Slash Boxes
NOTE: use Perl; is on undef hiatus. You can read content, but you can't post it. More info will be forthcoming forthcomingly.

All the Perl that's Practical to Extract and Report

use Perl Log In

Log In

[ Create a new account ]

ddick (5726)

  (email not shown publicly)

I'm based out of Melbourne, Australia. I attend the excellent meetings whenever i get the chance, which is not often enough.

Journal of ddick (5726)

Wednesday August 11, 2010
07:36 AM

Packaging Perl with Wix

Tuesday March 09, 2010
04:27 AM

mod_perl, freetds and environment variables???

I have a application written as CGI scripts that run under mod_perl mode via ModPerl::Registry or if anyone still uses it Apache::Registry. It also connects to a variety of databases, including Microsoft SQL Server via freetds.

Freetds can be controlled via a freetds.conf config file or environment variables.

I liked the idea of using the distros freetds libraries (actually, freetds contains the ct library, which is the only one that DBD::Sybase cares about) and i thought i could avoid the issues with me and everyone else writing to the freetds.conf file by using environment variables.

Which worked well until it ran in mod_perl

Then it died horribly

Turns out that controlling a C shared library via setting environment variables in perl is tricky in mod_perl

Just a note in case someone else tries configuring mod_perl to talk to SQL Server via environment variables

However, so long as you use the freetds.conf file, SQL Server and mod_perl get along fine... :)

Monday November 16, 2009
05:38 AM

Browser based testing of your own code

For those of us engaged in developing/supporting a web application, testing seems to be an almighty pain.

The state of the art seems to be; put a massive investment into writing test cases in Tool X, which manages (sort of) Browser Y. However thanks mainly to mozilla and khtml, but really opera and explorer are just as capable here, we can never be really sure if someone isn't going to come up with a great new browser.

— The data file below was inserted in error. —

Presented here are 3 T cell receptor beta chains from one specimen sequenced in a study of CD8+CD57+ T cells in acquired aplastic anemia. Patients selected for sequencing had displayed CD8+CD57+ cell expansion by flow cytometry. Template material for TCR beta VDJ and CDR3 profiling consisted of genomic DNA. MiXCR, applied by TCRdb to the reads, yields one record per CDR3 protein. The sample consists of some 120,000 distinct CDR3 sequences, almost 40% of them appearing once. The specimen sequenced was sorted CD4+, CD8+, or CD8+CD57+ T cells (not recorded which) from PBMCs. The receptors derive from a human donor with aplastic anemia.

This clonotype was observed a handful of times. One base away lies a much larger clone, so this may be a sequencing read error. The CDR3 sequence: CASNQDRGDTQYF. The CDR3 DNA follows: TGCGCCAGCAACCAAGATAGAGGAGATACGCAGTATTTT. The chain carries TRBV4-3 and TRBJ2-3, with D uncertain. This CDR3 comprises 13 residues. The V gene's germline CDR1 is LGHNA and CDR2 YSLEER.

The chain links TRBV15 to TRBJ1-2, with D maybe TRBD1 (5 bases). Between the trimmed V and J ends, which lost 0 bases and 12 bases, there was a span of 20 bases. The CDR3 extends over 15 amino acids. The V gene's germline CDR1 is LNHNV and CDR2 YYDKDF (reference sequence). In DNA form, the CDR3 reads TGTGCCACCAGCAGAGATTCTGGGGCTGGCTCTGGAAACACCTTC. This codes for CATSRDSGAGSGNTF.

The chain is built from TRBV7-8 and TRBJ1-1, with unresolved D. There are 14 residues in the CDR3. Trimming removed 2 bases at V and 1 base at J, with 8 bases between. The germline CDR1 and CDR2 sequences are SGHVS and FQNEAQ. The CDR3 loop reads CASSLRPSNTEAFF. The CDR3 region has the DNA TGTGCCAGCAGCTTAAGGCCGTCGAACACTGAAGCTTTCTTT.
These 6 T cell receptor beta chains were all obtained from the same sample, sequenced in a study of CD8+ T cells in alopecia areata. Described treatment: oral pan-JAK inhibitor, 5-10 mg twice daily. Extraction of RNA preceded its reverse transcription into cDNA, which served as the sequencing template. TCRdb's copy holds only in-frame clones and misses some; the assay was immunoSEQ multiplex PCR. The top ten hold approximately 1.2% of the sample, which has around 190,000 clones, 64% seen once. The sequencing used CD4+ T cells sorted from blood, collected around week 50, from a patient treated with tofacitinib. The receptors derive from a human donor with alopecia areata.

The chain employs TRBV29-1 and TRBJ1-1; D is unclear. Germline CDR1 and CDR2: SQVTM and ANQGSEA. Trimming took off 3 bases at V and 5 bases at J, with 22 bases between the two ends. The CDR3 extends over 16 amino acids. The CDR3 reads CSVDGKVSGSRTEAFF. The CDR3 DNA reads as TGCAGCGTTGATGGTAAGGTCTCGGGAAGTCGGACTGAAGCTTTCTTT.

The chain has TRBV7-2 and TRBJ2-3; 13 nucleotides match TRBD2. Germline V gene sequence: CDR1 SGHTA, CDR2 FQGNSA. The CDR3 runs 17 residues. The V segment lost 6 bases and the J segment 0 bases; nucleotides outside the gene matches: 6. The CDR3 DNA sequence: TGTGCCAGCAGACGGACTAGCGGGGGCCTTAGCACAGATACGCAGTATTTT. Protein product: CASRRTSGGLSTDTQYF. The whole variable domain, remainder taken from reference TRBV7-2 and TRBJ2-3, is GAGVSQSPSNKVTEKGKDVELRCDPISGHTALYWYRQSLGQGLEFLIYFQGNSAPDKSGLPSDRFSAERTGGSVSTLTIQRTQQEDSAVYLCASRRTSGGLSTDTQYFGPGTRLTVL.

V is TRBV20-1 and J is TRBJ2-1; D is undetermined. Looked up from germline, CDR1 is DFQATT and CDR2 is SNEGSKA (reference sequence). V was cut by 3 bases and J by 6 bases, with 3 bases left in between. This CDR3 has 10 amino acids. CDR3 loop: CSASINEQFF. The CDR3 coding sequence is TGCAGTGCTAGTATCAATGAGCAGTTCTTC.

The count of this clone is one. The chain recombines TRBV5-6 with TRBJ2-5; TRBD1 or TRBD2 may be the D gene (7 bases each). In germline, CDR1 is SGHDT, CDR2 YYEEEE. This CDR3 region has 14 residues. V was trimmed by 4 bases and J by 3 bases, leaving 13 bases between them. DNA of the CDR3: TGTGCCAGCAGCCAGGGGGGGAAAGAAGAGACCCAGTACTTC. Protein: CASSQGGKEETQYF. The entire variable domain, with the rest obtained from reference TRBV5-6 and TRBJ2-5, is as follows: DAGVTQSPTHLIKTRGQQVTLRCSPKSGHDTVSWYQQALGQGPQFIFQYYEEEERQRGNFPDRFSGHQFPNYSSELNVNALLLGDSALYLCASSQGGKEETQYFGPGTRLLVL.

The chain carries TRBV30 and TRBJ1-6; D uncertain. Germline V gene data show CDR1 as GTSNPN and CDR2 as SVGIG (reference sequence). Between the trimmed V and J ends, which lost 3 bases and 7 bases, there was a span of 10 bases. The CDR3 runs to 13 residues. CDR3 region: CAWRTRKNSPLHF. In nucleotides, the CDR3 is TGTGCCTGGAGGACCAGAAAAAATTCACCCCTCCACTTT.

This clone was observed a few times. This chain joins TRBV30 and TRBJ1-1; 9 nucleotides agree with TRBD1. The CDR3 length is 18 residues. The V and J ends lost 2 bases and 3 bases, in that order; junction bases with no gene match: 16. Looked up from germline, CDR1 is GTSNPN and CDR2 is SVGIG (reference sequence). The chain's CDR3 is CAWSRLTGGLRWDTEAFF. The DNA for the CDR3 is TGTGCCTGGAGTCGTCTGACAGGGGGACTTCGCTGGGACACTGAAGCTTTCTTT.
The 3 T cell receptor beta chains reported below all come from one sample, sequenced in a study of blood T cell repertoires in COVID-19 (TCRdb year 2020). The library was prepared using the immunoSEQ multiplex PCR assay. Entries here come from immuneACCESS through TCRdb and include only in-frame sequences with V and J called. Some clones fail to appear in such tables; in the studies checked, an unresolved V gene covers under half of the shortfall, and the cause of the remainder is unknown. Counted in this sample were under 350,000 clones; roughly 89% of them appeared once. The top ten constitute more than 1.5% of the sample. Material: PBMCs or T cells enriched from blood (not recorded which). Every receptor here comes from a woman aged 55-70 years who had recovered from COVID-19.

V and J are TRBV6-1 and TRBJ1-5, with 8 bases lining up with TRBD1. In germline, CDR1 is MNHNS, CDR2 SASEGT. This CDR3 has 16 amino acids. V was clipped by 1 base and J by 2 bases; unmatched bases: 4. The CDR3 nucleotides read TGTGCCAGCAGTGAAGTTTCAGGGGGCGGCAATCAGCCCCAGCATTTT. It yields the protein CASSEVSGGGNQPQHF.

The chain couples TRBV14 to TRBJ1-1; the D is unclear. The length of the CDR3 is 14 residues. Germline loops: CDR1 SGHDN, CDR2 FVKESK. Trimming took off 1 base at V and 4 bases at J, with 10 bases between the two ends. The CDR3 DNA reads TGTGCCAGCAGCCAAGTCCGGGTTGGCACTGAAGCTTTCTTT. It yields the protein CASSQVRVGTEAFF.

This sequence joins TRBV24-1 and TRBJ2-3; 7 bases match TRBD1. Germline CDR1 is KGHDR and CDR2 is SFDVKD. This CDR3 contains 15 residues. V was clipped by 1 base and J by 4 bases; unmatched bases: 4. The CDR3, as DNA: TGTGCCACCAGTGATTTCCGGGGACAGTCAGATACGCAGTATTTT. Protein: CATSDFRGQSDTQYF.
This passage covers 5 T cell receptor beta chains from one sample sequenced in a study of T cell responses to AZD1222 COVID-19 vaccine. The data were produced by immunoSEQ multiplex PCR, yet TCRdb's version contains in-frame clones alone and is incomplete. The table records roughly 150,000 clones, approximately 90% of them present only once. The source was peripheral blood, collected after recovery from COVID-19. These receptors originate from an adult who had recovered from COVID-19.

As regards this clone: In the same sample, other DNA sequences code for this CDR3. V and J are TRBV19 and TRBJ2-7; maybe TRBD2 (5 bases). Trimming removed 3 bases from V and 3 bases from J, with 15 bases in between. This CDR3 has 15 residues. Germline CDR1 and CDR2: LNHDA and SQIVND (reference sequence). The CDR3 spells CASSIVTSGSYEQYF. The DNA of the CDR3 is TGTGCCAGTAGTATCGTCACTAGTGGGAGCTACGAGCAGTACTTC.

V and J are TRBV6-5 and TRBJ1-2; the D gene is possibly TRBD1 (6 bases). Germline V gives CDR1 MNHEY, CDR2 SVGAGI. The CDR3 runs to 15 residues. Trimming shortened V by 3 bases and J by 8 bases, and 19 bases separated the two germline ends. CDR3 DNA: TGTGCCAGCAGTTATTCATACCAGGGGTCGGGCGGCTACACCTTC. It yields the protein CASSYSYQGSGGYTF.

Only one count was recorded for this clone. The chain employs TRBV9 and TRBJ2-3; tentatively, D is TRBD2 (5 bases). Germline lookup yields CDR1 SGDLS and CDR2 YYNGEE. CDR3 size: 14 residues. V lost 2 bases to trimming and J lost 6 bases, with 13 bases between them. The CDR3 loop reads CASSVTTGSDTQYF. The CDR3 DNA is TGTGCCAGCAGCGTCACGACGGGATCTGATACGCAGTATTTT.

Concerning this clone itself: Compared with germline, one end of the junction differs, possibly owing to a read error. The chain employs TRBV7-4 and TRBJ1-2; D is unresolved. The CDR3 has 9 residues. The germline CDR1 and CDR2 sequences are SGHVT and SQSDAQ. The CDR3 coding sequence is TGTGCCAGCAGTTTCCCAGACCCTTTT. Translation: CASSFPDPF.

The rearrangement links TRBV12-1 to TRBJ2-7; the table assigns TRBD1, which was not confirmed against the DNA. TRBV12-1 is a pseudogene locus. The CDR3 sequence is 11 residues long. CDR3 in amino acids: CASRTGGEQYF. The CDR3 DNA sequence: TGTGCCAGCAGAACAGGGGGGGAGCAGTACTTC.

The moment someone comes out with a new product, the whole testing routine needs to be re-written, usually, completely from scratch. B/c i haven't seen a tool that automates konqueror, opera, explorer and mozilla. Certainly not for linux as well as windows. However, i think this should be possible.

First things first, the automation script should be able to start up the browser and control it. X11::GUITest and Win32::GuiTest provides the basics of being able to recognise a window and send keystrokes and mouse clicks to it, which should be enough.

Secondly, the automation program must be able to recognise the correct page to the page to send input to, by clicking the mouse or tabbing.

This is where each new browser needs to provide some initialisation data. By using HTTP::Daemon, some sort of ajax mechanism, the onfocus and onclick events and X11::GUITest/Win32::GuiTest, it should be possible to recognise how many tab presses to get the first form field on the page AND the exact offset to allow you to put the mouse over any desired element. Calculating each elements position can be achieved using offsetLeft, offsetTop and offsetParet, which i think are universally supported now.

Once this is done, we can take load the web application for testing into some incarnation of HTTP::Daemon, together with our testing code and launch the browser to point at the daemon.

Apologies to those frame haters out there but i think the testing code needs to create a couple of frames, one containing the web application and one containing the requests/responses from the testing code. b/c all the requests are coming from the same source (the HTTP::Daemon) as the web application, it should be possible to launch cross frame queries to interrogate the web application window for the position of say the "Submit" button or the "Description" text box, allowing the test code to then move the mouse over it and click it, or just to press tab the correct number of times.